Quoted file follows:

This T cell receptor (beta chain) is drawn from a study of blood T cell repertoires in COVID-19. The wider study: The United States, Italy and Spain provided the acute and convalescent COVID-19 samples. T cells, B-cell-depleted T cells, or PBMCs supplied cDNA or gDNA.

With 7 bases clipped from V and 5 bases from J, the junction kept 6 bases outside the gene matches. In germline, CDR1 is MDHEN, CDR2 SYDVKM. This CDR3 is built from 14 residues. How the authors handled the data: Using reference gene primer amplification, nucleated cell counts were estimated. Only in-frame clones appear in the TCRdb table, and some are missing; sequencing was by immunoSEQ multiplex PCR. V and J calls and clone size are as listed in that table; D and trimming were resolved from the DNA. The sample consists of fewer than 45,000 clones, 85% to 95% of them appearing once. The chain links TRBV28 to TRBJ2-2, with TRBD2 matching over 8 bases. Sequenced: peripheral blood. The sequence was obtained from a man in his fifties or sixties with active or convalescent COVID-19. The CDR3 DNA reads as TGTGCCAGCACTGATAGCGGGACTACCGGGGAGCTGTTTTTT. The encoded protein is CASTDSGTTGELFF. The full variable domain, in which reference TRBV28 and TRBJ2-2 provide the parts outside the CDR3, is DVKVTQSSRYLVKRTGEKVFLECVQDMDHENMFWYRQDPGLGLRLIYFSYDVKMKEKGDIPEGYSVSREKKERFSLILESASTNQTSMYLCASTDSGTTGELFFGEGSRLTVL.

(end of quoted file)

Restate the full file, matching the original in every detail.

This T cell receptor (beta chain) is drawn from a study of blood T cell repertoires in COVID-19. The wider study: The United States, Italy and Spain provided the acute and convalescent COVID-19 samples. T cells, B-cell-depleted T cells, or PBMCs supplied cDNA or gDNA.

With 7 bases clipped from V and 5 bases from J, the junction kept 6 bases outside the gene matches. In germline, CDR1 is MDHEN, CDR2 SYDVKM. This CDR3 is built from 14 residues. How the authors handled the data: Using reference gene primer amplification, nucleated cell counts were estimated. Only in-frame clones appear in the TCRdb table, and some are missing; sequencing was by immunoSEQ multiplex PCR. V and J calls and clone size are as listed in that table; D and trimming were resolved from the DNA. The sample consists of fewer than 45,000 clones, 85% to 95% of them appearing once. The chain links TRBV28 to TRBJ2-2, with TRBD2 matching over 8 bases. Sequenced: peripheral blood. The sequence was obtained from a man in his fifties or sixties with active or convalescent COVID-19. The CDR3 DNA reads as TGTGCCAGCACTGATAGCGGGACTACCGGGGAGCTGTTTTTT. The encoded protein is CASTDSGTTGELFF. The full variable domain, in which reference TRBV28 and TRBJ2-2 provide the parts outside the CDR3, is DVKVTQSSRYLVKRTGEKVFLECVQDMDHENMFWYRQDPGLGLRLIYFSYDVKMKEKGDIPEGYSVSREKKERFSLILESASTNQTSMYLCASTDSGTTGELFFGEGSRLTVL.